The New York Times reported that Science Fiction authors Scott Sigler, Tee Morris, Mark Jeffrey, Evo Terro and Cory Doctorow are giving it away now for free. This time, the e version is podcasts or audiobooks read by the author and available at Podiobooks.com. The article speaks to the fact that the authors giving away books in order to gain an audience. This is hardly new news.
This was a much blogged about topic back in November of 2006 when Forbes published Cory Doctorow’s piece about the benefits of giving it away for free during November 2006’s special publishing edition. Late to the game much, NYT? (Although to give NYT some credit, the Business section, in 2005, did report on Warren Adler’s book, Death of a Washington Madame, which he released electronically for free via email, a chapter at a time).
In 2006, the New York Times reduced the size of its newspaper and reduced its staff by a third. Its revenue and profit at the time were flat from the previous year while internet revenue was increasing. Part of this is due to the fact that by the Times gets news, it’s old news. While the podcast idea is interesting, it’s been going on for several years on the internet.
Romances are conspicuously missing from Podiobooks.com.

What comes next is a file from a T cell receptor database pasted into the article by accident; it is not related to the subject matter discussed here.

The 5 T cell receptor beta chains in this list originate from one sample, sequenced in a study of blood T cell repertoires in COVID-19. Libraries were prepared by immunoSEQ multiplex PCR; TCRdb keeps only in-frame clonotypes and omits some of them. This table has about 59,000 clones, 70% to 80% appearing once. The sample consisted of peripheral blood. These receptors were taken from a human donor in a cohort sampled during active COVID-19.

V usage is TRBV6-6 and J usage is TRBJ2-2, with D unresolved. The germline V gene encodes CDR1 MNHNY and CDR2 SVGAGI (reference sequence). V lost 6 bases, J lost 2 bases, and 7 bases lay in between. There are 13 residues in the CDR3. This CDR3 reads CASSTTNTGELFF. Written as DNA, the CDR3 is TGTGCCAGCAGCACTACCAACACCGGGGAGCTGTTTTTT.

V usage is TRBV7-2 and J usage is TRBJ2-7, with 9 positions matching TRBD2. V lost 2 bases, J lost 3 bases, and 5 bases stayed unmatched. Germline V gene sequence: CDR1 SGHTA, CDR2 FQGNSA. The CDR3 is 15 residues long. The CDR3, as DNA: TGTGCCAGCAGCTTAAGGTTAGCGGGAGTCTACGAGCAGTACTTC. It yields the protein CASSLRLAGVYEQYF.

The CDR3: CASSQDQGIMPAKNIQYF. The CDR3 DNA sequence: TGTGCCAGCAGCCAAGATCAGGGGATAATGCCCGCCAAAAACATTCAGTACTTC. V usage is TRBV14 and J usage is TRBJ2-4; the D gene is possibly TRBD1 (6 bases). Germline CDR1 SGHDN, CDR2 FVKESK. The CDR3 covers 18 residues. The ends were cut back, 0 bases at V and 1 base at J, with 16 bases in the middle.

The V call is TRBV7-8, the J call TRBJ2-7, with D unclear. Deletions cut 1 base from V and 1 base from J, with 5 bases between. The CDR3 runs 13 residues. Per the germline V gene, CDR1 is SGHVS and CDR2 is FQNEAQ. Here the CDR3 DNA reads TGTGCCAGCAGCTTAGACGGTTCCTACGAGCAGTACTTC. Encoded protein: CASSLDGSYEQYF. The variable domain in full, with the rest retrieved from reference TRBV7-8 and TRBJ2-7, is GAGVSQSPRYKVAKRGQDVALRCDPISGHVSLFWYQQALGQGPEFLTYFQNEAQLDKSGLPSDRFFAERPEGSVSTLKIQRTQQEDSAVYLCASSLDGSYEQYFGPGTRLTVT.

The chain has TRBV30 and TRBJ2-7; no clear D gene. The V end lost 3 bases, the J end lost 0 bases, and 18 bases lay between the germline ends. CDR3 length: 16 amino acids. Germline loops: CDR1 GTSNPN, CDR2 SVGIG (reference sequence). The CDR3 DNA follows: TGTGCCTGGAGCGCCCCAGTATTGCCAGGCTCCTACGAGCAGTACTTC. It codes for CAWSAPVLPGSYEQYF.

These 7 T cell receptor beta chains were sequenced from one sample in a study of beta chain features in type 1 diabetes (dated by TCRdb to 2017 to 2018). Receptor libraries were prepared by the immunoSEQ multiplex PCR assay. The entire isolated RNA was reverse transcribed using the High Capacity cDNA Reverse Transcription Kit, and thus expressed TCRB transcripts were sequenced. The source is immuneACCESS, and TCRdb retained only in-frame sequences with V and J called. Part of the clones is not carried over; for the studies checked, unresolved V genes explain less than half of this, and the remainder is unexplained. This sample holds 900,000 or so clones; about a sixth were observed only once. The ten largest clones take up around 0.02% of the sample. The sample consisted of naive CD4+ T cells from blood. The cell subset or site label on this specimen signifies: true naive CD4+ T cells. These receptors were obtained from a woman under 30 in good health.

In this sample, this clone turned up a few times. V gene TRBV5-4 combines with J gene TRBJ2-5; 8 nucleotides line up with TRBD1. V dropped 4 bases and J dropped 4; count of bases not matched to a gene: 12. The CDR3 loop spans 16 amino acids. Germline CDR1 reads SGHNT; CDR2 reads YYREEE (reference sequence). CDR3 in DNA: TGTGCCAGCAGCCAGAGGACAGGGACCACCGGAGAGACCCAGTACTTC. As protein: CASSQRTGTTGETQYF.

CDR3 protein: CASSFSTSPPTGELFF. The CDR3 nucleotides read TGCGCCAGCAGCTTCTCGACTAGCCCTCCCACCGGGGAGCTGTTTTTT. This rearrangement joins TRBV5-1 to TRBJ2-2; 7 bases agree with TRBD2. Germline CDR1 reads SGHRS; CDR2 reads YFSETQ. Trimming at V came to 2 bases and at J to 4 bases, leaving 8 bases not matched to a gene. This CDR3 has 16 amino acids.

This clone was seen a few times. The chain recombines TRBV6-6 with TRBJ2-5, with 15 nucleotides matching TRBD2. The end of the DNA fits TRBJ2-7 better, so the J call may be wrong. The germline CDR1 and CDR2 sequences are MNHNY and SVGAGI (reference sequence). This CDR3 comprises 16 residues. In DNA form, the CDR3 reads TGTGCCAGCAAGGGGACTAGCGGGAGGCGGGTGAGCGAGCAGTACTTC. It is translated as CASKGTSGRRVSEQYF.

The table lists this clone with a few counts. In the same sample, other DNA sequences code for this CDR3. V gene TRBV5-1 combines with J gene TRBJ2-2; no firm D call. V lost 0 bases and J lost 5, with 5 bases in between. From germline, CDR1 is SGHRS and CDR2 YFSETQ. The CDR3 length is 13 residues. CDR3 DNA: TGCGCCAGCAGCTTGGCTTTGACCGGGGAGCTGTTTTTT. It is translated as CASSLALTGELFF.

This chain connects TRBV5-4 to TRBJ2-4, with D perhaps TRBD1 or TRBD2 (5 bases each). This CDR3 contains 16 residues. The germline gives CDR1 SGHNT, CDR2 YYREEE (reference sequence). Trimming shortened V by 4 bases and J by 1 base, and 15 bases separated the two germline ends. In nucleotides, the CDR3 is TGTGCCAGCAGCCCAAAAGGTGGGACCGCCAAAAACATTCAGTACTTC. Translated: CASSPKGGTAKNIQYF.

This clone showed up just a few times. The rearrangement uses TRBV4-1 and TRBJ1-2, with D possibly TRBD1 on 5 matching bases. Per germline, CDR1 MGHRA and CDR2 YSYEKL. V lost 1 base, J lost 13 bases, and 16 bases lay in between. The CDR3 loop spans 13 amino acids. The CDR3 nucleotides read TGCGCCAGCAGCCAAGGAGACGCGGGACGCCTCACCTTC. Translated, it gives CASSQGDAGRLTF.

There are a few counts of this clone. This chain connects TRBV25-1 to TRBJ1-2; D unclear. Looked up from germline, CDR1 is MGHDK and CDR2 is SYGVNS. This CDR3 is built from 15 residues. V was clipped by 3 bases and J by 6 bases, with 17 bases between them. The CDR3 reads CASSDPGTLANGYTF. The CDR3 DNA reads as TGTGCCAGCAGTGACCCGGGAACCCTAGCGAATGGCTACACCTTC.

Sigler Site owner, Evo Terra, blames this on the technical deficiencies of romance authors. NYT didn’t really investigate any further . Dorchester author Sandra Schwab offers authorial podcasts, for free of course, which she began in March 2006. Schwab read original poems, short stories, and is currently in the process of reading of original fiction work called Betrayal. While romantic suspense Pocket author Michele Albert isn’t podcasting, she is giving away her previously published work, All Night Long, on her website, Inkalicious, and selling her other out of print title, Absolute Trouble, at lulu.com for $1.25 (which is almost like giving it away.
In measuring the genres who are doing innovation and who are not, I would have to point the finger against mystery authors. Perhaps the Poddio authors should have said that mystery authors aren’t living up the standards being set by romance and science fiction authors. In the Celebrity Death Match: Genre Fiction Style, I give 2 points to the romance authors, 2 to the science fiction authors (they get points deducted for just being wrong), 1 point to mystery authors for just actually writing, and 0 to the New York Times for not knowing what is going on and being way late to the game. The real issue burning in books these days is the same one going on in the music industry–DRM. I’d like to see the Times tackle that one.